Wednesday 3 February 2021

How to Address Resistance

This post's podcast episode is available on SounderApple PodcastsGoogle PodcastsStitcher and Spotify.

When you are short of time, here is the one action that will give you 80 percent results in 20 percent of the time.


Address concerns head-on.


–        Intently listen to concerns and objections.

–        State what people appear to fear in one sentence.

–        Honestly and openly communicate why this will or won’t happen, and what support they will get if it does.

It's natural for some people to resist change. The organization is asking them to exchange strongly held beliefs and routines for untested and uncomfortable ones. Resistance can take many forms—from indifference to not adopting new processes to sabotage—and you need to address all forms quickly or your progress will stall. People resist new ways of working for many reasons, including fear of the unknown, loss of control, being over-loaded, comfort with the present, disagreement with what’s new or lack of skills required to succeed.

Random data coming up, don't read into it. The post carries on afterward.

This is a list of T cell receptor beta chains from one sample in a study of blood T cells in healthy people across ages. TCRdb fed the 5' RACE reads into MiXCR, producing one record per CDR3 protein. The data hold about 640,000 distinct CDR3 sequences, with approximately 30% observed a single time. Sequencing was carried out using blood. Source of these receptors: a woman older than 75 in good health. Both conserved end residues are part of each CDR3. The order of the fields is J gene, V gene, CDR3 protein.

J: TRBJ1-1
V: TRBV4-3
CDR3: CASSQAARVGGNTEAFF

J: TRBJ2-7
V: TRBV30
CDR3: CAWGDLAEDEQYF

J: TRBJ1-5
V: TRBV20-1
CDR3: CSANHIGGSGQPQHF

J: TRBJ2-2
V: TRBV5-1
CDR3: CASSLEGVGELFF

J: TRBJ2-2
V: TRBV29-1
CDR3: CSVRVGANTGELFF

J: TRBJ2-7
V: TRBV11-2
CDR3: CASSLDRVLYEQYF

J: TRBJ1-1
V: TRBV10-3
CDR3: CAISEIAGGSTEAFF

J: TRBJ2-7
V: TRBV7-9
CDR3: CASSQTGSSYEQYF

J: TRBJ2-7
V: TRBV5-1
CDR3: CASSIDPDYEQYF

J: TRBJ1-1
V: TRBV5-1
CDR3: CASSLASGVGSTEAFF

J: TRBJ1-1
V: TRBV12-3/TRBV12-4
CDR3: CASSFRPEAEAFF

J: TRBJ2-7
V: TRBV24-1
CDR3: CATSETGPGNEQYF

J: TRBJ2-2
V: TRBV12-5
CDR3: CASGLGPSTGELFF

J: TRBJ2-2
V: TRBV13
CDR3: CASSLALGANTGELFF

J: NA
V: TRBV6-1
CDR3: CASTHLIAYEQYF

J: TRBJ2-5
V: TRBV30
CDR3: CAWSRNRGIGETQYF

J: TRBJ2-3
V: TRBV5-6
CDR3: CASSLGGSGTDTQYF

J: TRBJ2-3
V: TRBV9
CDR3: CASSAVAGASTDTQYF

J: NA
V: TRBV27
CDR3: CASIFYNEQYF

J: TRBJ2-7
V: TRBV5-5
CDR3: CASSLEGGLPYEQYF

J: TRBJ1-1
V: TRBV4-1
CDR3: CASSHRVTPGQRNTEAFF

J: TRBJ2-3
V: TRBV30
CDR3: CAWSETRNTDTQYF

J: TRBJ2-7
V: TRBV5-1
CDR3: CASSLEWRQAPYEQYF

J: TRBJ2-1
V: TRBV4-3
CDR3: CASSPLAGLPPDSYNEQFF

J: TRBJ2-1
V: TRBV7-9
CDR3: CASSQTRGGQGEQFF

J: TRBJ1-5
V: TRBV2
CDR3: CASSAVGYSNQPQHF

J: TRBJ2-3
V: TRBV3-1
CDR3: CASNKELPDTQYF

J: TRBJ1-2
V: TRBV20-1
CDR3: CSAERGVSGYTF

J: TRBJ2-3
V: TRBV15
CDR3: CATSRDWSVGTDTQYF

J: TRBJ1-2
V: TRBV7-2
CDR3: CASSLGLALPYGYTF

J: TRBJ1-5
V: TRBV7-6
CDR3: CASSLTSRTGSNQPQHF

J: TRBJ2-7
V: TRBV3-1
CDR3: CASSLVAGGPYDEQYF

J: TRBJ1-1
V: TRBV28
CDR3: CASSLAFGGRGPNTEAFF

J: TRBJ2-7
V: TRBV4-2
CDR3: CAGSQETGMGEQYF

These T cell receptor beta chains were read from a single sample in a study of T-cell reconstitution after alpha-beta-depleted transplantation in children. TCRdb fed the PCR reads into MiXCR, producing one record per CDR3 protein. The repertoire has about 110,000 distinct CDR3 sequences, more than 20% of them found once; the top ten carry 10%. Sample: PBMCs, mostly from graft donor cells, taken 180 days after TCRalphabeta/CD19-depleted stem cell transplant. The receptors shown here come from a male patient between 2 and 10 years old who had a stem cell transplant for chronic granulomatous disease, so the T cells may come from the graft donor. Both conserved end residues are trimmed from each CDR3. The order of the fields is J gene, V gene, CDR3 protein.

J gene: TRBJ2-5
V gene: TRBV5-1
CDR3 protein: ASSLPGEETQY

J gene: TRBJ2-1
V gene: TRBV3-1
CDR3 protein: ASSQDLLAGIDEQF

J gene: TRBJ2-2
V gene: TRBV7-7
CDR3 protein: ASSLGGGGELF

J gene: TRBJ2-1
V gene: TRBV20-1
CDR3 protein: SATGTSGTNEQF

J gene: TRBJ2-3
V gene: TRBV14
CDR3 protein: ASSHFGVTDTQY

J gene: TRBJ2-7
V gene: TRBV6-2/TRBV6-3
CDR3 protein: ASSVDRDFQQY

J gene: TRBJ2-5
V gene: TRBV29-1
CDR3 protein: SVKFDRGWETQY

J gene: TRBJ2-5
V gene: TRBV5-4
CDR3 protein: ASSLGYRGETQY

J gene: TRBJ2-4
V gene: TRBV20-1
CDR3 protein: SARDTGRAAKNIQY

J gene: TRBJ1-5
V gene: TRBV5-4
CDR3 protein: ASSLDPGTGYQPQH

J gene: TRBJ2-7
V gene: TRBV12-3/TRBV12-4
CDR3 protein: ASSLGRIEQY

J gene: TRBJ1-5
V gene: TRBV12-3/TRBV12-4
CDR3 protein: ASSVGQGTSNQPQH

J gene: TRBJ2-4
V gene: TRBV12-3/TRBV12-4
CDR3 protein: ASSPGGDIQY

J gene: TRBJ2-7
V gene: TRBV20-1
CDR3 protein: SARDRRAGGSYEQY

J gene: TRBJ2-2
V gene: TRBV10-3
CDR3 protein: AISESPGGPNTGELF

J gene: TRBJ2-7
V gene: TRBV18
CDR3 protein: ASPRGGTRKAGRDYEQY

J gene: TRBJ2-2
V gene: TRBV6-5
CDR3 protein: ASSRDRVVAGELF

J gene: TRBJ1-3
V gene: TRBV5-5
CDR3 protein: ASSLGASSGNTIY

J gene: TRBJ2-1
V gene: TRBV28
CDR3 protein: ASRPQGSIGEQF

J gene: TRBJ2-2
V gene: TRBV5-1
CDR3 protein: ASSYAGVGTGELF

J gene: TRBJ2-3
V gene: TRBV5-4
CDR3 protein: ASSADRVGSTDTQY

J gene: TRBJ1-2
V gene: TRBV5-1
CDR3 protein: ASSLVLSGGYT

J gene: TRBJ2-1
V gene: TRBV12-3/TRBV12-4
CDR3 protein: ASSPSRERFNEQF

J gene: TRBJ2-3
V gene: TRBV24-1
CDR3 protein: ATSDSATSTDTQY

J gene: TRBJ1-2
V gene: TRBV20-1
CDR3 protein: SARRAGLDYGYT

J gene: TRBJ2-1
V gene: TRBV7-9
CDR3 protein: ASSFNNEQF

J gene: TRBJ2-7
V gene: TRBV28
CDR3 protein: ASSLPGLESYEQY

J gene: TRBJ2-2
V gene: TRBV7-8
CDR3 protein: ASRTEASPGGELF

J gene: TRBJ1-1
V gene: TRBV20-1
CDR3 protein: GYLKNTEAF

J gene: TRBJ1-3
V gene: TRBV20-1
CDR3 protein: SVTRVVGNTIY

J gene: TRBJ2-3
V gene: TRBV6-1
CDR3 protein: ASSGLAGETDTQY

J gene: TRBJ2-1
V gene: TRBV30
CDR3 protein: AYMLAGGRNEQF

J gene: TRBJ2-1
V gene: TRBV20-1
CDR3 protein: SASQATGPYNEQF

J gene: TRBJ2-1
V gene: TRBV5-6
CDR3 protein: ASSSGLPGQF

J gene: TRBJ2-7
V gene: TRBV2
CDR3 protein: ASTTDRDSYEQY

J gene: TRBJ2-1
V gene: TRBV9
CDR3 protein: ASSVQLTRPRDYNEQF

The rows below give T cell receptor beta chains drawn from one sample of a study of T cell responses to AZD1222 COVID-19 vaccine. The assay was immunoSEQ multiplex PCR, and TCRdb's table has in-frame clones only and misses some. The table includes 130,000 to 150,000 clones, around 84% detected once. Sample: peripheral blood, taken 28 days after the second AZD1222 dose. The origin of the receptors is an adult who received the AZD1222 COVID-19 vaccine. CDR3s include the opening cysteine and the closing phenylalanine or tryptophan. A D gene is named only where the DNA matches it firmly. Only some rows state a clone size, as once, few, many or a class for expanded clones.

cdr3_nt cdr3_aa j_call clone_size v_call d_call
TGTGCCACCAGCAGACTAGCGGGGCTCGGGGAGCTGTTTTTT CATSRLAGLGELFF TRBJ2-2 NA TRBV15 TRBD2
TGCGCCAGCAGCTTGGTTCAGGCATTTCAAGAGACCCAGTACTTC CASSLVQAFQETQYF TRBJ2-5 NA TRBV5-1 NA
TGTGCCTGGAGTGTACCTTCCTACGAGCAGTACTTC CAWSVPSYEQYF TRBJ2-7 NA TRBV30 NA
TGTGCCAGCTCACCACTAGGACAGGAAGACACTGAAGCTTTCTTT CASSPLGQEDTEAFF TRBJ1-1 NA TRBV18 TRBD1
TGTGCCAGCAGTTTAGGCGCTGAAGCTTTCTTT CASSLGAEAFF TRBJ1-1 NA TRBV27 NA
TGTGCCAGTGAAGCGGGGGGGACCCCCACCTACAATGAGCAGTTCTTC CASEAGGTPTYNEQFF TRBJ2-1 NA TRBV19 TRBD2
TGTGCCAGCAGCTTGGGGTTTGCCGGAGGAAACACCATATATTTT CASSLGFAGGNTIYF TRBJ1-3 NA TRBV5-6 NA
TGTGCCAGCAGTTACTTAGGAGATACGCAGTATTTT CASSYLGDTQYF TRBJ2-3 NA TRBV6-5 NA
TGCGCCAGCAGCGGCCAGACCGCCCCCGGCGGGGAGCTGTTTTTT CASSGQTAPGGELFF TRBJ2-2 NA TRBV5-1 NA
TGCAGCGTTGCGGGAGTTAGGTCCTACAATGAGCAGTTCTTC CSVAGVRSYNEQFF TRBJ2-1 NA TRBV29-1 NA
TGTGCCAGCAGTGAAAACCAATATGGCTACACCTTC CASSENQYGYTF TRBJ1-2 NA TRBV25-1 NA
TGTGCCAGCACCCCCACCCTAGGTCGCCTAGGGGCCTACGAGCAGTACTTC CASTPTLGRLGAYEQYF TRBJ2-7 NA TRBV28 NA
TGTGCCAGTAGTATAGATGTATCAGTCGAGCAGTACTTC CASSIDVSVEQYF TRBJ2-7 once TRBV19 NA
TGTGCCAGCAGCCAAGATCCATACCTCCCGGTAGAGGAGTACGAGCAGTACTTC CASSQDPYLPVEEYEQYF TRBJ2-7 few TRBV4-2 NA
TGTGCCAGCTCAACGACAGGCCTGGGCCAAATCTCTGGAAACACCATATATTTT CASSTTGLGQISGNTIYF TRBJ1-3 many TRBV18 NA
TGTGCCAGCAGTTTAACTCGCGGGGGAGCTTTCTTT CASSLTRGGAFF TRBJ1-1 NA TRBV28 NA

The first step to minimizing resistance is to listen to people’s concerns intently. Their explanations will uncover their fears. Once identified, you can refute them by stating the facts (e.g., “No, we’re not moving the head office”), or explain why the change is necessary and what support will be provided (e.g., “We must move the head office to save money that will be reinvested in new product development. We’ll help you move”).


OVERCOMING RESISTANCE PLANNER: What are the sources of resistance and how will I manage them?


Identify concerns during the planning stage to proactively address sources of fear and mitigate implementation risks.

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